The assassination of Qassim Suleimani, commander of the Islamic Revolutionary Guards’ expeditionary unit, the Quds Force, on January 3 has left almost everyone, at home and abroad, confused about President Trump’s policy toward Iran. On December 27, rocket fire at an Iraqi base near Kirkuk, in northern Iraq, killed a US contractor. There had been a rash of such attacks at bases across the country. Shortly afterward, the administration announced that Kataeb Hezbollah (KH), one of the largely Shia militias that form part of Iraq’s military infrastructure, was responsible for the attack. No evidence for this assessment has been publicly disclosed, although it is not inherently implausible. US aircraft subsequently bombed five KH installations, killing twenty-five fighters in what a Pentagon spokesman called “precision defensive strikes.” Predictably, Iraqis objected to US air strikes against a militia that was composed of Iraqis and had fought ISIS, and they demonstrated in the hundreds around the American embassy in Baghdad.
A US drone strike then killed Suleimani; Abu Mahdi al-Muhandis, a prominent Iraqi Shia politician and the founder of KH; and several others as they were leaving the Baghdad airport. The US also attempted but failed to kill Abdul Reza Shahlai, the Islamic Revolutionary Guard’s liaison to Houthi forces in Yemen. Suleimani was on his way from Beirut to Riyadh, where he was reportedly planning to discuss ways to reduce Saudi-Iranian tensions. The administration insisted, however, that his stop in Iraq was intended to set in motion a broad assault by Iranian proxies against Americans in Iraq and elsewhere. No information to support this claim has yet been released, either to Congress or to the public.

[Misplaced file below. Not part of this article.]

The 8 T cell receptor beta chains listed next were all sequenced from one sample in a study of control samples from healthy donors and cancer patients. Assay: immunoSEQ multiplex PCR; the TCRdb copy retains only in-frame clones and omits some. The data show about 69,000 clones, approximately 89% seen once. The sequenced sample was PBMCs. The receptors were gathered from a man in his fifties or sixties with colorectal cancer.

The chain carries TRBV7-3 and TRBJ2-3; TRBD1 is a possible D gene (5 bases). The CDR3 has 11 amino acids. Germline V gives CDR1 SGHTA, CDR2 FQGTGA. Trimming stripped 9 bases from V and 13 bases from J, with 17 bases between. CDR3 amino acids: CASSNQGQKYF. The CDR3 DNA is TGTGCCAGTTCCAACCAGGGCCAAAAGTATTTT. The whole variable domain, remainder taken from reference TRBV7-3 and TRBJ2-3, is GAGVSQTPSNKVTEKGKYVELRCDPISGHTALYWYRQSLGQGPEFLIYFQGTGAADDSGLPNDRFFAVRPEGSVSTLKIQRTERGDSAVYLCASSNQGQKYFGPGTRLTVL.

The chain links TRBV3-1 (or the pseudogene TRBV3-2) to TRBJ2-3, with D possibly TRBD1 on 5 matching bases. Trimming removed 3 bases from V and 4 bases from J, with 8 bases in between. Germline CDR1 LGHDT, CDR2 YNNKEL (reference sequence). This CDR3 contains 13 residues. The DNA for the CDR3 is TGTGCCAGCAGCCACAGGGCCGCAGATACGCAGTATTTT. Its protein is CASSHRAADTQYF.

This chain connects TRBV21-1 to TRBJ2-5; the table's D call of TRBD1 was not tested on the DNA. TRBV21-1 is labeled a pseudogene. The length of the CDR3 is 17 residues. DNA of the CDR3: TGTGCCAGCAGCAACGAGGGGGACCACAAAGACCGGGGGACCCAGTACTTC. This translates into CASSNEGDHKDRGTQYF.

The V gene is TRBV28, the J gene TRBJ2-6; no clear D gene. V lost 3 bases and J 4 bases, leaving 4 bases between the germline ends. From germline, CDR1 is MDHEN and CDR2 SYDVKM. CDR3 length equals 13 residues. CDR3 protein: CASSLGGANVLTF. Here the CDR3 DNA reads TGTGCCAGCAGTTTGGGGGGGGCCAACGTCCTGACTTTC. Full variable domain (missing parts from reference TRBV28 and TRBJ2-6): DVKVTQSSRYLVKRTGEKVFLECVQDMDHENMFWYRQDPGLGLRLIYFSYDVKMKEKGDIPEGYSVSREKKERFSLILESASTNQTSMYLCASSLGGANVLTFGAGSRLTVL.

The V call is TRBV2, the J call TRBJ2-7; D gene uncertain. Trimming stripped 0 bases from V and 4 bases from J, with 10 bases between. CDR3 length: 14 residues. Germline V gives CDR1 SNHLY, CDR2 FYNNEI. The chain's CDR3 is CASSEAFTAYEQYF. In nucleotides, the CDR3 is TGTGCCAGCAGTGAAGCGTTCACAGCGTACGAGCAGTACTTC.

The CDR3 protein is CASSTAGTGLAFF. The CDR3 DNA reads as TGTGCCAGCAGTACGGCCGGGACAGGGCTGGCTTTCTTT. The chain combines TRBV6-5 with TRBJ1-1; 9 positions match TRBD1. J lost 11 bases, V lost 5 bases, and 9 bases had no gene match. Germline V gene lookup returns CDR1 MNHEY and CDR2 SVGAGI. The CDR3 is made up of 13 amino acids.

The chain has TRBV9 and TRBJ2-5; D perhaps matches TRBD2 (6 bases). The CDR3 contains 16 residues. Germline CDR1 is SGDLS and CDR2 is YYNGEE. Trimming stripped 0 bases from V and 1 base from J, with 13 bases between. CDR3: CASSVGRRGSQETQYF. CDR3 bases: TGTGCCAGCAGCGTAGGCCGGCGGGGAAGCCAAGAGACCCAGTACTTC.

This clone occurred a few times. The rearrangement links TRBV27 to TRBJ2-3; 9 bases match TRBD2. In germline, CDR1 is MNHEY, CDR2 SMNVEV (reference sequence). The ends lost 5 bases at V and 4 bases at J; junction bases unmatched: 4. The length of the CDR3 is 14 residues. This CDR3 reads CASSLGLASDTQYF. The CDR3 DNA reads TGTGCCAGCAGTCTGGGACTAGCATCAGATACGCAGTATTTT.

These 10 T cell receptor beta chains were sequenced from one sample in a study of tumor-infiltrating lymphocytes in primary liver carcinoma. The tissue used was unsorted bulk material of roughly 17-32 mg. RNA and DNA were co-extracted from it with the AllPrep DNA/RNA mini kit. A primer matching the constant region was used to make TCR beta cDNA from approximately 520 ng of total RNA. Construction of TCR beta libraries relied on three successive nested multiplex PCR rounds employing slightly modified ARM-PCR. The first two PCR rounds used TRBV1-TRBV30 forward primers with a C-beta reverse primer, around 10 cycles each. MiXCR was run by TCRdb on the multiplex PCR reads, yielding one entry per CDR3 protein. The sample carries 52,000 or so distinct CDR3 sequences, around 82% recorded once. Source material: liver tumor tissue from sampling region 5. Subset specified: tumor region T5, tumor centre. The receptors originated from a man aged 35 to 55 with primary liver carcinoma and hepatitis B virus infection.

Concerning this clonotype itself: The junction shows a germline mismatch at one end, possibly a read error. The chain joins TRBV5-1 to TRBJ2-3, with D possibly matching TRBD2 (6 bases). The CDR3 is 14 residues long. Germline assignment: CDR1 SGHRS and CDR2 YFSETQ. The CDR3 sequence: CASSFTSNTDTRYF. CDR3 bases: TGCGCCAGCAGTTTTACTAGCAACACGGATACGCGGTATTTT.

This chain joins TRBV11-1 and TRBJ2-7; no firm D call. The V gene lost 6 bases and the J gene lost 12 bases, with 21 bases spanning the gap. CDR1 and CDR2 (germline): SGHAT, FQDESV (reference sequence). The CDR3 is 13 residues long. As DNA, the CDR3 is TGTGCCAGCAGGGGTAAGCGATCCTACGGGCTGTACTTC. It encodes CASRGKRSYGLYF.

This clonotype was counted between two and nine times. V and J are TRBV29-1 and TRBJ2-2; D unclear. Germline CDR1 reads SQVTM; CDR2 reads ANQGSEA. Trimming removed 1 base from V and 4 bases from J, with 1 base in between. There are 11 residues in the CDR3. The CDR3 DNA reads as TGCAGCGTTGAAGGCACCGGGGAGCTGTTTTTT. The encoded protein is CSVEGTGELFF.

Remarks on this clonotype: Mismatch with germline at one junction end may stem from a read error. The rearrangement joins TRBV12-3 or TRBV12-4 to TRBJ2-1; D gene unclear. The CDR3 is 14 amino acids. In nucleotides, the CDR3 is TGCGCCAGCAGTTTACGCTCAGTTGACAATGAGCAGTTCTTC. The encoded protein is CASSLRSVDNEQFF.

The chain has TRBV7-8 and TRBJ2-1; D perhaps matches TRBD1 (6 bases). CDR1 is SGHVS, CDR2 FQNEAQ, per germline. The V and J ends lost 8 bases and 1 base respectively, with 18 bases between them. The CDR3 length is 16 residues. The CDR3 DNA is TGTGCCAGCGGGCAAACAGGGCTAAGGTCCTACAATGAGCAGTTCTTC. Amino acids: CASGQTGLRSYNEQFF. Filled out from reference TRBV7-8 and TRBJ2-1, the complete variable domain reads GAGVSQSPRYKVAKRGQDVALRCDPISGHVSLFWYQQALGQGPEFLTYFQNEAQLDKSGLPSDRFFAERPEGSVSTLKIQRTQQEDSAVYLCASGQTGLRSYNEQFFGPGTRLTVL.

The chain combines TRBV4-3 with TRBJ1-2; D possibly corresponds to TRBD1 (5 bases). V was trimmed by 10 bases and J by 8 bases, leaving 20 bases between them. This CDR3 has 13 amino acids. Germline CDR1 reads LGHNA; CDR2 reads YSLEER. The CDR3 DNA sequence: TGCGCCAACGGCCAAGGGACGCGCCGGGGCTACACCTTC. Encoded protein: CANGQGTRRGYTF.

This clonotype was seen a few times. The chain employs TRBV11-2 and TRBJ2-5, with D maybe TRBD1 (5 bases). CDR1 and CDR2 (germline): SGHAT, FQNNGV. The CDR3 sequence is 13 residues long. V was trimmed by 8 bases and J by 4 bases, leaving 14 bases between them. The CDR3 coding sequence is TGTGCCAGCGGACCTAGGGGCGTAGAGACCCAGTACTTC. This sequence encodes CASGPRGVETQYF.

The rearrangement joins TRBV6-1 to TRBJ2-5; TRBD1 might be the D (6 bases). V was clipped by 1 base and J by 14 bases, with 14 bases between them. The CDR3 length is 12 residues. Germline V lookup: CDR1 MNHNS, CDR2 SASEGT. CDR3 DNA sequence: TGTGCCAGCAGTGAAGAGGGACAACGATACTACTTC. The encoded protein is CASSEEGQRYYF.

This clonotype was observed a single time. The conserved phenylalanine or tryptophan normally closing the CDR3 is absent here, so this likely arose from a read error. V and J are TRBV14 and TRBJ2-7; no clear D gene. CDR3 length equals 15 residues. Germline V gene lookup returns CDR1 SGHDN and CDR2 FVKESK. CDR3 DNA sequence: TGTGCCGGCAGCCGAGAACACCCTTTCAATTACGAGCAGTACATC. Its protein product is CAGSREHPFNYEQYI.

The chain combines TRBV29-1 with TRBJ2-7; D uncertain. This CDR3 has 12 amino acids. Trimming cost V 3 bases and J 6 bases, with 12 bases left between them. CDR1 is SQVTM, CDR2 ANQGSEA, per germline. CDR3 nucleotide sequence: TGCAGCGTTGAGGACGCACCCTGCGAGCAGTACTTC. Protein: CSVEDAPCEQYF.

The targeted killing of a senior Iranian official appeared to come out of the blue. Trump’s preferred approach to the Middle East had previously seemed in some ways not unlike President Obama’s. Both presidents rejected the “endless war” paradigm. Both thought the Arab-Israeli peace process was at a dead end. Neither wished to be entangled in the Syrian civil war, although Obama hedged by approving a huge secret program to arm and train so-called moderate opposition groups. Both wanted to flee Afghanistan. Here again Obama hedged, apparently against his better judgment. Trump did not, and it looks like the current US force there of eight thousand will soon be halved in tandem with progress in negotiations with the Taliban. And despite the Obama administration’s sincere support for the Arab Spring revolutions, there was not much it could do to advance them in the absence of congressional approval of a large increase in foreign aid. But Trump has gone further than failing to fund…
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